Housing equality | SierraSun.com

Housing equality

On April 19, 2007 the Truckee Town Council held a public hearing to consider the adoption of the affordable housing controls and inclusionary housing ordinances. In a previous letter to the Town Council and the Planning Commission I expressed some of my concerns with this burdensome ordinance. There are so many faults with this ordinance it’s impossible to discuss them all in one meeting. Therefore I will condense my input here into three major concerns.

Cost inequality: There’s a tremendous financial inequality for the cost of compliance between large and small projects. For example, a four-unit condominium would have a burden that would be as high as $40,000 to $50,000 per unit. A 600-lot subdivision might be able to comply with a cost of $4,000 to $7,000 per unit. This ordinance therefore favors large development and clustered large “project” type subsidized housing.

Needs assessment: The need for 15 percent subsidized housing isn’t proven. Recent events and projects in Truckee have shown that less people are applying for subsidized housing than originally thought. I believe the council should take a precautionary view and see how the East West projects rent out before passing an ordinance mandating more of the same.

Alternatives: Fee-based alternatives and lower-cost, market-rate projects weren’t considered or studied and should have been during this process. I feel that the council can zone certain properties, create development incentives and approve design guidelines that would allow for new homes to be sold in the $375,000 to $400,000 in the open market. Additionally, a fee-based program could be used to provide low- or no-interest trust deeds (or partnership ownership programs where the lending authority shares in the appreciation of the property upon sale) to enable home purchase by moderate- and low-income earners.

Everyone recognizes a need for a fair and equitable housing ordinance. The one that is under consideration is neither fair nor equitable for anyone other than the largest of projects in Truckee. –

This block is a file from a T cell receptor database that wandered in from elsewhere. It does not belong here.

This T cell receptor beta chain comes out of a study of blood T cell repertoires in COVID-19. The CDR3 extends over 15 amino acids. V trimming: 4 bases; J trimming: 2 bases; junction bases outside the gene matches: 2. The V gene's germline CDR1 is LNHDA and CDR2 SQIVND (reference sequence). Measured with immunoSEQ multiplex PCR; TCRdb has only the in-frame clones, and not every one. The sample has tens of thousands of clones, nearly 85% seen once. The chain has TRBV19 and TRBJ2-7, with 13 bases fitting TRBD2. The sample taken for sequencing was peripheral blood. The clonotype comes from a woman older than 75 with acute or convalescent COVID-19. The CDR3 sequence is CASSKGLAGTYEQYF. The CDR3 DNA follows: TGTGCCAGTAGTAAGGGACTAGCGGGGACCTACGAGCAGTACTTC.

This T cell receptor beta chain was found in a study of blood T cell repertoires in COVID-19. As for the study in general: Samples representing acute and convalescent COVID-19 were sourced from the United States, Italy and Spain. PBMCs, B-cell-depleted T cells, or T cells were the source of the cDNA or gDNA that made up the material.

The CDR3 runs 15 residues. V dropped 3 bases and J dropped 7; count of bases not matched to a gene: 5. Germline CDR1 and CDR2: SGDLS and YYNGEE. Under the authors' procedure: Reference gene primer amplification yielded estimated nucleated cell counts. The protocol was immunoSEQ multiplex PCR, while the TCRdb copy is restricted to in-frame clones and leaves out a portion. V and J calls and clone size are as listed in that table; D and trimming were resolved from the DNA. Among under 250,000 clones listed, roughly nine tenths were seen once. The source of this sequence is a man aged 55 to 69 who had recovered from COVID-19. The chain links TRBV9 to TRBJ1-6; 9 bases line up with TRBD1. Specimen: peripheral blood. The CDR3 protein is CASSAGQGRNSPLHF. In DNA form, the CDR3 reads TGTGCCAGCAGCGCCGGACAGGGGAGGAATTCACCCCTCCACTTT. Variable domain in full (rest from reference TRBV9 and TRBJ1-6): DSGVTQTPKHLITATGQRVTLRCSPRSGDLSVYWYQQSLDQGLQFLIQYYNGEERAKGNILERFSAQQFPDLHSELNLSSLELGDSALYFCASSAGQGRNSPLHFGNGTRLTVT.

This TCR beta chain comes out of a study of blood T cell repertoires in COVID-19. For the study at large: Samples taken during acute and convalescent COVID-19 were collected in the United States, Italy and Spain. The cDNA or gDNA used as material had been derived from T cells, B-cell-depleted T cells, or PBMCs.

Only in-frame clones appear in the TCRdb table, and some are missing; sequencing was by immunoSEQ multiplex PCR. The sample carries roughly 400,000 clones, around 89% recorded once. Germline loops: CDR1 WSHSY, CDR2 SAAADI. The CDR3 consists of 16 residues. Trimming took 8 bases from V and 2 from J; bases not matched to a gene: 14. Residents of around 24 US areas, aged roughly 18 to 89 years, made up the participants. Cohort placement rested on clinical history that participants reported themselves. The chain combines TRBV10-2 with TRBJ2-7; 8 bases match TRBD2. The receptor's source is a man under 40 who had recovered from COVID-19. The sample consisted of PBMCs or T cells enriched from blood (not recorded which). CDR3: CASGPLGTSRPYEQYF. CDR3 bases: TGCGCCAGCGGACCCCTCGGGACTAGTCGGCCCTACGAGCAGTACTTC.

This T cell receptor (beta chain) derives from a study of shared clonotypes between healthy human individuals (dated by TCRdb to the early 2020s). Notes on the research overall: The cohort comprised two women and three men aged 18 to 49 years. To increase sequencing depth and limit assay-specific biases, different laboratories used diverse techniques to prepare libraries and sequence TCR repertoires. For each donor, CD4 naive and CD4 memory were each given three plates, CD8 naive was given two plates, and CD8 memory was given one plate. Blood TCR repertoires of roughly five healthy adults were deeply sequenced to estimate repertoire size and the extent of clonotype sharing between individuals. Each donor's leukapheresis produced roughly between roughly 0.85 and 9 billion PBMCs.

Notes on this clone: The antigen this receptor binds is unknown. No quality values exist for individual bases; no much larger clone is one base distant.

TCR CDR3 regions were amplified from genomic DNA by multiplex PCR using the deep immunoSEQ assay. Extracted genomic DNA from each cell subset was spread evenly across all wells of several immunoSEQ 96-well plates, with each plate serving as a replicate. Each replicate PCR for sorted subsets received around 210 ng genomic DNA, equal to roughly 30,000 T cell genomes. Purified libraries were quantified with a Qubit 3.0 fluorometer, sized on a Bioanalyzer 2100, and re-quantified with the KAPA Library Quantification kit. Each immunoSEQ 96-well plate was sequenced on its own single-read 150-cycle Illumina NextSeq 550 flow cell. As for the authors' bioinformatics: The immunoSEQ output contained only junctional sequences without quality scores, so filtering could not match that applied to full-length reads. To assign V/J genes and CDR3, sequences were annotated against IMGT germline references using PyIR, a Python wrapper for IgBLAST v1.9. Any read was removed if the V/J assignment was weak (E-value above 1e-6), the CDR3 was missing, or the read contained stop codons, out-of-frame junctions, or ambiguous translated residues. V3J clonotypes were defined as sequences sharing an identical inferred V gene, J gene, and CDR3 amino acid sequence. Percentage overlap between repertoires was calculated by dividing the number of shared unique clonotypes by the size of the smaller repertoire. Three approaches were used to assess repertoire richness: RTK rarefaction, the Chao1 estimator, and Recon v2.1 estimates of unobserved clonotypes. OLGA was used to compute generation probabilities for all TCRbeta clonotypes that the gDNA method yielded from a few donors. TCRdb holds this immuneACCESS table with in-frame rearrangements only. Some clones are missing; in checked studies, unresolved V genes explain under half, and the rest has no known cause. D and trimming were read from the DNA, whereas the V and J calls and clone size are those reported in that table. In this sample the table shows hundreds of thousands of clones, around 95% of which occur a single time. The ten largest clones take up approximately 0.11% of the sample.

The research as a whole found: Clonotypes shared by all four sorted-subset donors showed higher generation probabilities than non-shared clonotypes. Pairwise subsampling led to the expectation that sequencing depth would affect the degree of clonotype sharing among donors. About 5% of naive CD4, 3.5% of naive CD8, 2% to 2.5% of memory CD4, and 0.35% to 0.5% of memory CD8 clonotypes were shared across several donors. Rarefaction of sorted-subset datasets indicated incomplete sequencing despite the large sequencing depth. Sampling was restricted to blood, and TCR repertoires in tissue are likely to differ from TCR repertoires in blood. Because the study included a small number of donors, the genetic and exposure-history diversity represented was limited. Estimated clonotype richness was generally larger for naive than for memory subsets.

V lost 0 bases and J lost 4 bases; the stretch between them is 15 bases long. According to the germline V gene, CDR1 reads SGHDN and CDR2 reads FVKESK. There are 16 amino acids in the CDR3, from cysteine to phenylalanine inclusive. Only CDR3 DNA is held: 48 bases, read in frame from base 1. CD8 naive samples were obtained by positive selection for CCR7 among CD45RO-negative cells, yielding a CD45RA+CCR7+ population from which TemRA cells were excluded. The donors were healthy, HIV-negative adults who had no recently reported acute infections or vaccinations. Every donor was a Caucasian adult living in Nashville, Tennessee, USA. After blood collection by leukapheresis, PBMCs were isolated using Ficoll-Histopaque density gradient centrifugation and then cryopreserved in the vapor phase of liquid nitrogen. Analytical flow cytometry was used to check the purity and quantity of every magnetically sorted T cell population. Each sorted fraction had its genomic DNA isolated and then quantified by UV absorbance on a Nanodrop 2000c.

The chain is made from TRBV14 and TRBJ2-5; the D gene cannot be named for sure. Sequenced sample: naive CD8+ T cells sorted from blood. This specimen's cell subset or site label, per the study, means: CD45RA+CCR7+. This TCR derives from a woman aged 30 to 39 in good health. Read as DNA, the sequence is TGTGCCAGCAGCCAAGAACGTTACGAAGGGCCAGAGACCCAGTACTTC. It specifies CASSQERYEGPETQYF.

Thomas W. Grossman

Truckee

Fluorescent light bulbs could be the key to saving our world. There are many benefits about them that people should know. Our world is currently suffering from global warming, but just changing from incandescent to fluorescent bulbs in our homes could help reduce the global warming process. Fluorescent bulbs conserve a great deal of energy, and by using these bulbs the amount of carbon dioxide released into the atmosphere is reduced. Carbon dioxide is one of the gases responsible for the increased warmth of the earth. Therefore, when people buy and use fluorescent light bulbs, they are helping to reduce global warming as well as lowering their energy bill.

If every home in America exchanged one incandescent light bulb for a fluorescent light bulb, the country would save $8 billion in energy bills and eliminate 2-million-cars’-worth of greenhouse gas emissions. That is a huge number and only two simple steps are required to achieve such an accomplishment.

The first is to switch light bulbs and the second step is to publicize and promote the use of fluorescent bulbs. In a recent poll, the Reno-Tahoe area has only sold 500 energy-saving light bulbs in the past year and we need your help to increase that number. Fluorescent bulbs will last up to five times longer than a conventional bulb, but they do require proper disposal to reduce the chance of mercury entering the soil. Make the change and help save the world.

Tenaya Driller

Seventh grade

North Tahoe Middle School

I am absolutely appalled by the actions at Virginia Tech. This is the biggest mass shooting in America’s history. To think that Columbine wasn’t enough, now we high school kids have to worry about going to college, too. What’s next? Elementary schools? Middle schools? What would be the effect on Truckee if this kind of event happened at Alder Creek Middle School, Truckee High or Glenshire/Truckee elementary school? Does this mindless violence need to continue? Why do we feel that we are only happy if we are in the middle of a crisis? The war isn’t enough anymore; I guess we have to deal with American kids dying in our own “safe” country. This is an eye-opening experience that should have been seen when Columbine happened.

This has to be one of the worst events in American history. Next time we may not be so lucky as to have just one college or high school shot up. We are on our way to another civil war. What are we going to do: Drop nukes on the people we don’t want in our country? Why do we always feel the need for revenge and resent sadness and awareness? The police in this incident didn’t do anything. The boy shot himself to death because he couldn’t live with himself after killing all of those people.

Great job. The authorities have done the right thing yet again: “Stay back and don’t get shot.” We, as a town, need to realize that this can and will happen anywhere. I for one am sick of this country not being able to handle itself. We are at the peak of our “empire,” and we will fall because we are letting this kind of mindless violence occur. In closing, for those who are religious, pray for the Virginia Tech students and, for those who are non-religious, try to help the victims of this massacre.

Pat Forbes

Truckee